Integra Optics Chief Operating Officer Jeff DeWeese stands in front of a new robotic production tool at the Latham company. PHOTOGRAPHER: JOHN CROPLEY

New machines at Integra Optics free up 5 to 6 people for other tasks

A Latham fiber optics supplier has taken its high-tech product a step higher, installing a trio of robots to speed production.

Integra Optics said the robots cost more than $1 million to buy and program, and are currently doing the work of five to six people. As such, it will take a while to recoup the investment, but company founder and CEO David Prescott said it is an investment in the future: The market for his product is rapidly expanding, and at maximum capacity, the robots could do the work of 30 people.

The Integra employees whose functions were taken over by the robots are still working for the company, but in other tasks, said Chief Operating Officer Jeff DeWeese. These include programming and product development, as well as robot care — the machines don’t take vacations or lunch breaks but they do need maintenance.

Integra’s headquarters and main manufacturing facility is just outside the perimeter fence at Albany International Airport. It has a new, smaller manufacturing in Sao Paolo, Brazil, and a handful of sales offices sprinkled around the United States. The workforce stands at about 80.

Integra’s core product is the fiber optic transceiver, a device that converts outgoing electrical computer data into light and incoming light back into electrical data at either end of a fiber optic line. It is a key part of high-speed data transmission — without it, nothing would go through the cable. 

A data center or server farm might have hundreds of thousands of transceivers installed. A large hospital might have 1,000. A business like Integra Optics might have 10 to 100.

Integra buys the devices from an overseas manufacturer, then codes them for customers’ specific needs and sells them for anywhere from $20 to $20,000 depending on the speed and distance at which they will operate.

DeWeese said Integra’s competitors typically will have the manufacturer code of the transceiver installed at an overseas factory and ship it directly to the customer. Integra adds itself as a coding middleman and uses that at a selling point, saying its products are 33 times more reliable.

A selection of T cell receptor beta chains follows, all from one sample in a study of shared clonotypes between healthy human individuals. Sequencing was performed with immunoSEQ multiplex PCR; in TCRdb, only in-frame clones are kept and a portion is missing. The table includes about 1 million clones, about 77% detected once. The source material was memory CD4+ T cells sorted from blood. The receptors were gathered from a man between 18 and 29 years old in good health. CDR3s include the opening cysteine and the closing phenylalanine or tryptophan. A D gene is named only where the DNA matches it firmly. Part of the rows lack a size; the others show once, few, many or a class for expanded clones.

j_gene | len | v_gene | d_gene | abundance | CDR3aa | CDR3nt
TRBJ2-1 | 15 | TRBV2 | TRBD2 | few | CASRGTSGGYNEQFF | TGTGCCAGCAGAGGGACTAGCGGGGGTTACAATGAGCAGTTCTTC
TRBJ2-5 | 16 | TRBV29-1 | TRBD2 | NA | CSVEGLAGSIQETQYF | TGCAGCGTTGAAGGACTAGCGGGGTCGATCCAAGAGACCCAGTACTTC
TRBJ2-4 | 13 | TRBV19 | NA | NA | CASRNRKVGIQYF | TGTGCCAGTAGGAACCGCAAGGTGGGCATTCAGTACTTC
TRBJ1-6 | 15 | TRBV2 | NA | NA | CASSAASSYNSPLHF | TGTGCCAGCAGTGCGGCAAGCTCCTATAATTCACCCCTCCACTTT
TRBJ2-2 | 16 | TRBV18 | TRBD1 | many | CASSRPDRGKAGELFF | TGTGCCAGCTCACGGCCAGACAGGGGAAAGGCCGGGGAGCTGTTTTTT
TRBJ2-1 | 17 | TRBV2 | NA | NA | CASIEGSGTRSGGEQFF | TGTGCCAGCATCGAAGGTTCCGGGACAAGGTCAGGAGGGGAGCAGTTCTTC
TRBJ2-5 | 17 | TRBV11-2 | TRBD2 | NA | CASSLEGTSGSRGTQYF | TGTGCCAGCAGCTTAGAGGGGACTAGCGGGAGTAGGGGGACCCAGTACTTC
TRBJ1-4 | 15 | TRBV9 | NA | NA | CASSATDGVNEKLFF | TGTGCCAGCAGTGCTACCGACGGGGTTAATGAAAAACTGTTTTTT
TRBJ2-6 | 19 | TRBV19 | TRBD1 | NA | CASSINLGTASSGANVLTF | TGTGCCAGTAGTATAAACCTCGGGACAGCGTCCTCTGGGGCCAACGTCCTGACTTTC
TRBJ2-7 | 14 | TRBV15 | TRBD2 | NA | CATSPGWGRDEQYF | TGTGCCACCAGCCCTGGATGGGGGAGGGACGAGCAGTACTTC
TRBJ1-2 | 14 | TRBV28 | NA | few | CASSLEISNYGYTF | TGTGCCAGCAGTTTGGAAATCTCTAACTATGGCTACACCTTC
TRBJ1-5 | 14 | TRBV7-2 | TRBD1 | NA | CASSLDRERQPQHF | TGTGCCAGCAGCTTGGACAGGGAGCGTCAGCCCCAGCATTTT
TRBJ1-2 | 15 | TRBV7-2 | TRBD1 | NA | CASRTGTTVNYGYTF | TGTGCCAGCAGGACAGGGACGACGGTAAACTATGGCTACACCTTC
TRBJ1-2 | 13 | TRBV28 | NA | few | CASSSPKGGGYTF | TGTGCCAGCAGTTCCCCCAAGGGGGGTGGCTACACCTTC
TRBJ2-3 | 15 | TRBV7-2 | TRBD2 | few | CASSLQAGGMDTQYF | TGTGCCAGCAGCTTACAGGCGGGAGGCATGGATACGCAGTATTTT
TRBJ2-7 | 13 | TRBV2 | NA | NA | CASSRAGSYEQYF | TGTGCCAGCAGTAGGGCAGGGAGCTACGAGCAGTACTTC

The three Integra robots are known as Rosie, Mac and Lectronimo, names that “Jetsons” fans should recognize as mechanized characters in the 1960s cartoon show.

Rosie takes transceivers coming in from the manufacturer and tests them, then fulfills orders by programming and verifying coding and placing the devices in newly designed packaging. Mac organizes storage and retrieval of the transceivers. Lectronimo prepares and packages the finished product.

Storage is a key part of another selling point for Integra: It maintains an inventory of products ready to ship, rather than using the just-in-time practices many companies use to hold down costs. 

Integra Optics has grown steadily since its founding in 2006. Annual sales are in the $40 million range and the company and is aiming for $100 million in annual sales by 2022 as its market grows. Competing against it are companies large and small, including industry giants such as Cisco, Juniper and Alcatel

Yaskawa designed and built the robots with heavy input from Integra, and Integra did the actual programming of the robots in-house.

Around noon Friday, Rosie was working at full speed, grabbing transceivers and whipping them around from station to station. The 8-foot tall glass safety enclosure is there with good reason: Anyone getting too close could lose teeth or break bones if struck by the robotic arm.

That’s a marvel of the system, DeWeese said: It can generate enough force to punch through a wall and yet handle sensitive components with the finesse of two (human) fingertips. 

It’s designed to operate with an 8 micron margin of accuracy but is now running at only 3 microns — 3 millions of a meter.

“It knows where it is in time and space,” DeWeese said. “It can do the same thing over and over again.”

The result is a better process, he said. And more of it.

“We wanted to make sure when a customer asked us to provide large amounts of volume, that our answer was 'yes,’” he said.    Send article as PDF